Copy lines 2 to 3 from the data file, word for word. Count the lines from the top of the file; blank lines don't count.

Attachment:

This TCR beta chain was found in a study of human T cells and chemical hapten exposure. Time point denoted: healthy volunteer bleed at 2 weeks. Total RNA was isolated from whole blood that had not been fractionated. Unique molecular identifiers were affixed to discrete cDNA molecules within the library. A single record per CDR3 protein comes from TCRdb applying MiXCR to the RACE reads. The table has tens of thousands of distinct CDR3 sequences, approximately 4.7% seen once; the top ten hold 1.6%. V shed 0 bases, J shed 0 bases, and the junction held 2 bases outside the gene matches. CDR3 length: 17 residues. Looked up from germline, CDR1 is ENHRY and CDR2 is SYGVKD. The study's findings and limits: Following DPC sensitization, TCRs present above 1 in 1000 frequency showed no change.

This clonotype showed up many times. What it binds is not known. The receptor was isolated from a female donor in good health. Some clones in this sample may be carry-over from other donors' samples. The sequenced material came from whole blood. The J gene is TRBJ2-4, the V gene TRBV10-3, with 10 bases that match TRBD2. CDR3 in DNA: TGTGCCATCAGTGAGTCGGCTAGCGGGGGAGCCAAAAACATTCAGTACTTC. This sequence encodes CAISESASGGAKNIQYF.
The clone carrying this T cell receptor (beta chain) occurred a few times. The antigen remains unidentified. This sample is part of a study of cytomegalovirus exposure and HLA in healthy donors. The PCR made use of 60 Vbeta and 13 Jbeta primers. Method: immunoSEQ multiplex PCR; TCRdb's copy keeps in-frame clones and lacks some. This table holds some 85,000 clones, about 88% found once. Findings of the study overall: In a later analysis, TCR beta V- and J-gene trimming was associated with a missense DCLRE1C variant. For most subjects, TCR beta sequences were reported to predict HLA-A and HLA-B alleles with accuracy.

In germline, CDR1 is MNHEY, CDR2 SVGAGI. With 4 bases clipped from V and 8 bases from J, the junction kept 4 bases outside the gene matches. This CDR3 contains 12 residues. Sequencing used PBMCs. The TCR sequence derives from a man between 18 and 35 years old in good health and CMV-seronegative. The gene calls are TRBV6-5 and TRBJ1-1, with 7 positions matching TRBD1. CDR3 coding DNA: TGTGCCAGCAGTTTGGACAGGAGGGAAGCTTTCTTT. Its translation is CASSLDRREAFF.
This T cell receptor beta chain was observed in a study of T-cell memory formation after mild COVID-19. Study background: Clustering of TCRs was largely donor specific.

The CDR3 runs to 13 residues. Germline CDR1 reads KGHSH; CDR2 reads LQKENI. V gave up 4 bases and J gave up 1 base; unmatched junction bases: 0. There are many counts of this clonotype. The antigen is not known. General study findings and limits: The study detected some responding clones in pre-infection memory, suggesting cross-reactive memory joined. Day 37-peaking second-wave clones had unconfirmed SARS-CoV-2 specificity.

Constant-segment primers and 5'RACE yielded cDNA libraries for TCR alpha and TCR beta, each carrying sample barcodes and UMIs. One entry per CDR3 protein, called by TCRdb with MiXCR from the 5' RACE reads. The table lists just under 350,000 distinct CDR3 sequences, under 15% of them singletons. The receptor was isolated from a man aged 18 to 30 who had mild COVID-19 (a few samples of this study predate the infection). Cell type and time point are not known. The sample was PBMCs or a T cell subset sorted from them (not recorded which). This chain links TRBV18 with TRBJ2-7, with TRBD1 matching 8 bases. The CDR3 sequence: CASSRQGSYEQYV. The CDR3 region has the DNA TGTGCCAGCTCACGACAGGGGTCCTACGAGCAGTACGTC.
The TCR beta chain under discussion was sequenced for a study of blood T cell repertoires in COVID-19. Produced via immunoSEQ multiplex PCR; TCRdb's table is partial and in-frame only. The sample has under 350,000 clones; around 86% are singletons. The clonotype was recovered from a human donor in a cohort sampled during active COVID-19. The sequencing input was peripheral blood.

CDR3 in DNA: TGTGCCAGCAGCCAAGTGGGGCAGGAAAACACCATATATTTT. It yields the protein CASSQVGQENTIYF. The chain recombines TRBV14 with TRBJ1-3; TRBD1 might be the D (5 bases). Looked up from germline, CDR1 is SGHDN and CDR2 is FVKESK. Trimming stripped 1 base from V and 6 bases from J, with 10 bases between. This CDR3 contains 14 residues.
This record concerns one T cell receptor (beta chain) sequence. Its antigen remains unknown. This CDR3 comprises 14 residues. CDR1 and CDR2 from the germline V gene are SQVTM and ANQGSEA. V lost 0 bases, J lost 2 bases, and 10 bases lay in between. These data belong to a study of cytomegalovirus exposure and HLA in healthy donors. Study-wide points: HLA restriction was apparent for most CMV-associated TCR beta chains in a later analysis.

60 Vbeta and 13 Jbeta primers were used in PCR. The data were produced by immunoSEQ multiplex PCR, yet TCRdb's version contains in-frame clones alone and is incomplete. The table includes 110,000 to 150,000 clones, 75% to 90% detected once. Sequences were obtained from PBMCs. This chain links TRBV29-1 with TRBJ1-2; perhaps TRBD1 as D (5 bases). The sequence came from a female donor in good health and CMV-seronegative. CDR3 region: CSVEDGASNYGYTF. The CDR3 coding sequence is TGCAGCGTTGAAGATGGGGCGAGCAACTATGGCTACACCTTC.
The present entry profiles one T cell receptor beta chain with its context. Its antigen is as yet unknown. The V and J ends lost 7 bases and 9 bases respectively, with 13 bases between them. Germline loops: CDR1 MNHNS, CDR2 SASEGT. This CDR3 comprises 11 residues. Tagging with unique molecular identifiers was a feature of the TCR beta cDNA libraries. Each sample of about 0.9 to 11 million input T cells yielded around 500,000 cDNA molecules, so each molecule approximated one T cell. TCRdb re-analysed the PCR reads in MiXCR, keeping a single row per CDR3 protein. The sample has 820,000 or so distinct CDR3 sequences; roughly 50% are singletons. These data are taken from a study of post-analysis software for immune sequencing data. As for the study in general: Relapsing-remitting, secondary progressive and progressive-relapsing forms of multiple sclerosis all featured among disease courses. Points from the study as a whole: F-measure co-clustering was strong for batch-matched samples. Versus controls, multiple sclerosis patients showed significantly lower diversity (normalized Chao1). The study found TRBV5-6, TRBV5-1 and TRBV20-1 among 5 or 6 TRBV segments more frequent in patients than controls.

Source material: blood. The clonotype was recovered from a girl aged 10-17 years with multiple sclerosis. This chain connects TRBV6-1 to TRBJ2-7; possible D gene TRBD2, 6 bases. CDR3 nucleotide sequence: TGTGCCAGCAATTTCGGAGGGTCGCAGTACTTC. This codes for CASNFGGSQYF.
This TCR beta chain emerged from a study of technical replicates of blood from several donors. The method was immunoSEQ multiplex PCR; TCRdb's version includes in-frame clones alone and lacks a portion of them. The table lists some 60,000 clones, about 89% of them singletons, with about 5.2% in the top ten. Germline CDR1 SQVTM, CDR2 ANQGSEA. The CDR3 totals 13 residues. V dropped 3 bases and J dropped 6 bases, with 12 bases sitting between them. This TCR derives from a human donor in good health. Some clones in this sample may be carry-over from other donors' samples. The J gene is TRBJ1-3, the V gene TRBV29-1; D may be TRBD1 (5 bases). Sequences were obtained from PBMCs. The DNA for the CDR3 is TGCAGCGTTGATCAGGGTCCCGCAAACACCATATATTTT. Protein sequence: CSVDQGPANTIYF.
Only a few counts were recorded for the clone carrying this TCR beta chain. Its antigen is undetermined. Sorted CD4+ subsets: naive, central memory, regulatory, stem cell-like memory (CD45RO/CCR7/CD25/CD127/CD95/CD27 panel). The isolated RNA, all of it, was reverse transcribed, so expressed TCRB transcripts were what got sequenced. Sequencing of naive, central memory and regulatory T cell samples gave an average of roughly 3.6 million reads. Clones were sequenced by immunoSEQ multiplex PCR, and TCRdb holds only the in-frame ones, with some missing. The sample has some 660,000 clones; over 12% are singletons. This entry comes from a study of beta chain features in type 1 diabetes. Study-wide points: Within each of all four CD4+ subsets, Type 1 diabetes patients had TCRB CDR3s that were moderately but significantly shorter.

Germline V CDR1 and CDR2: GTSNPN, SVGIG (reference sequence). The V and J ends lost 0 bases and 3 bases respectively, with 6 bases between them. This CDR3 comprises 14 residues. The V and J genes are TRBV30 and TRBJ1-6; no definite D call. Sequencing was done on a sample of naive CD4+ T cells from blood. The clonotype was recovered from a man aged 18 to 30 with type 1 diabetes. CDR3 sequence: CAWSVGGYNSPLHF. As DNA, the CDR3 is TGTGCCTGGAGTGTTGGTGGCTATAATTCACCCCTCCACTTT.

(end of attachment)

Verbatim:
This clonotype showed up many times. What it binds is not known. The receptor was isolated from a female donor in good health. Some clones in this sample may be carry-over from other donors' samples. The sequenced material came from whole blood. The J gene is TRBJ2-4, the V gene TRBV10-3, with 10 bases that match TRBD2. CDR3 in DNA: TGTGCCATCAGTGAGTCGGCTAGCGGGGGAGCCAAAAACATTCAGTACTTC. This sequence encodes CAISESASGGAKNIQYF.
The clone carrying this T cell receptor (beta chain) occurred a few times. The antigen remains unidentified. This sample is part of a study of cytomegalovirus exposure and HLA in healthy donors. The PCR made use of 60 Vbeta and 13 Jbeta primers. Method: immunoSEQ multiplex PCR; TCRdb's copy keeps in-frame clones and lacks some. This table holds some 85,000 clones, about 88% found once. Findings of the study overall: In a later analysis, TCR beta V- and J-gene trimming was associated with a missense DCLRE1C variant. For most subjects, TCR beta sequences were reported to predict HLA-A and HLA-B alleles with accuracy.